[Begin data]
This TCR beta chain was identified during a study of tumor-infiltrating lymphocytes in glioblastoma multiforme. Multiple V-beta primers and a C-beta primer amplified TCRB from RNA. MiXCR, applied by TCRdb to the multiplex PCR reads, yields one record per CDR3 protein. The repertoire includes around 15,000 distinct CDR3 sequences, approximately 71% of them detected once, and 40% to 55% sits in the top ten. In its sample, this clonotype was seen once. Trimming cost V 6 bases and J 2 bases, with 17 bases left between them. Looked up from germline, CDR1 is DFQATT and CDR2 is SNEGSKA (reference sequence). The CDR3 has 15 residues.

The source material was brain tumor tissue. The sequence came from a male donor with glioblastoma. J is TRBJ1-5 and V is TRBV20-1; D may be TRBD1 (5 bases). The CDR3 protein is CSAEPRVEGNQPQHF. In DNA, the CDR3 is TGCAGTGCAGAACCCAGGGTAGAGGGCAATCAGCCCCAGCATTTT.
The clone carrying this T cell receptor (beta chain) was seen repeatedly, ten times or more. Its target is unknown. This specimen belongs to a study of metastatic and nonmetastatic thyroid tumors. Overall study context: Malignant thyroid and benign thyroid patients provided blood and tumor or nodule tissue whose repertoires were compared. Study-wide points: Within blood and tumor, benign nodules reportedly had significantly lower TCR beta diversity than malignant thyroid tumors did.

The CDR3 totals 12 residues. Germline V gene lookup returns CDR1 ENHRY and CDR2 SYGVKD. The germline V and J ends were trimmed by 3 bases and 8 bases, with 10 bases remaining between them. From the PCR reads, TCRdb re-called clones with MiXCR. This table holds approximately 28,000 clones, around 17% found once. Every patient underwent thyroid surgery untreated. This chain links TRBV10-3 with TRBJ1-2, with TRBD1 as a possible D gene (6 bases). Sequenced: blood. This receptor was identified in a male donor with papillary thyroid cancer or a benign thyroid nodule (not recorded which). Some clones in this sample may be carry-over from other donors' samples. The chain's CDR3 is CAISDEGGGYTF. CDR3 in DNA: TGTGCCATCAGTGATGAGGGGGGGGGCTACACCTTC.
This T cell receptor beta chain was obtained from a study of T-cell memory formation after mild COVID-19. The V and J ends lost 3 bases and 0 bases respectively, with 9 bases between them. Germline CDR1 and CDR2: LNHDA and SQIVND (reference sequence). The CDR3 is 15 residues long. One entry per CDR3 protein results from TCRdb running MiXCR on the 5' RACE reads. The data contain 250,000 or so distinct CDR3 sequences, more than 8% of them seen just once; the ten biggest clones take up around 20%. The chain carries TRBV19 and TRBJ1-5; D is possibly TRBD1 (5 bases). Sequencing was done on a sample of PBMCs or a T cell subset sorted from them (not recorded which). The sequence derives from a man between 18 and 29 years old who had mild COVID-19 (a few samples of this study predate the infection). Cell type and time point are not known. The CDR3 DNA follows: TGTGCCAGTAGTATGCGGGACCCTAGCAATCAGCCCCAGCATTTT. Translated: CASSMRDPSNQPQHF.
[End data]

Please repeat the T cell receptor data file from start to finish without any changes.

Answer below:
This TCR beta chain was identified during a study of tumor-infiltrating lymphocytes in glioblastoma multiforme. Multiple V-beta primers and a C-beta primer amplified TCRB from RNA. MiXCR, applied by TCRdb to the multiplex PCR reads, yields one record per CDR3 protein. The repertoire includes around 15,000 distinct CDR3 sequences, approximately 71% of them detected once, and 40% to 55% sits in the top ten. In its sample, this clonotype was seen once. Trimming cost V 6 bases and J 2 bases, with 17 bases left between them. Looked up from germline, CDR1 is DFQATT and CDR2 is SNEGSKA (reference sequence). The CDR3 has 15 residues.

The source material was brain tumor tissue. The sequence came from a male donor with glioblastoma. J is TRBJ1-5 and V is TRBV20-1; D may be TRBD1 (5 bases). The CDR3 protein is CSAEPRVEGNQPQHF. In DNA, the CDR3 is TGCAGTGCAGAACCCAGGGTAGAGGGCAATCAGCCCCAGCATTTT.
The clone carrying this T cell receptor (beta chain) was seen repeatedly, ten times or more. Its target is unknown. This specimen belongs to a study of metastatic and nonmetastatic thyroid tumors. Overall study context: Malignant thyroid and benign thyroid patients provided blood and tumor or nodule tissue whose repertoires were compared. Study-wide points: Within blood and tumor, benign nodules reportedly had significantly lower TCR beta diversity than malignant thyroid tumors did.

The CDR3 totals 12 residues. Germline V gene lookup returns CDR1 ENHRY and CDR2 SYGVKD. The germline V and J ends were trimmed by 3 bases and 8 bases, with 10 bases remaining between them. From the PCR reads, TCRdb re-called clones with MiXCR. This table holds approximately 28,000 clones, around 17% found once. Every patient underwent thyroid surgery untreated. This chain links TRBV10-3 with TRBJ1-2, with TRBD1 as a possible D gene (6 bases). Sequenced: blood. This receptor was identified in a male donor with papillary thyroid cancer or a benign thyroid nodule (not recorded which). Some clones in this sample may be carry-over from other donors' samples. The chain's CDR3 is CAISDEGGGYTF. CDR3 in DNA: TGTGCCATCAGTGATGAGGGGGGGGGCTACACCTTC.
This T cell receptor beta chain was obtained from a study of T-cell memory formation after mild COVID-19. The V and J ends lost 3 bases and 0 bases respectively, with 9 bases between them. Germline CDR1 and CDR2: LNHDA and SQIVND (reference sequence). The CDR3 is 15 residues long. One entry per CDR3 protein results from TCRdb running MiXCR on the 5' RACE reads. The data contain 250,000 or so distinct CDR3 sequences, more than 8% of them seen just once; the ten biggest clones take up around 20%. The chain carries TRBV19 and TRBJ1-5; D is possibly TRBD1 (5 bases). Sequencing was done on a sample of PBMCs or a T cell subset sorted from them (not recorded which). The sequence derives from a man between 18 and 29 years old who had mild COVID-19 (a few samples of this study predate the infection). Cell type and time point are not known. The CDR3 DNA follows: TGTGCCAGTAGTATGCGGGACCCTAGCAATCAGCCCCAGCATTTT. Translated: CASSMRDPSNQPQHF.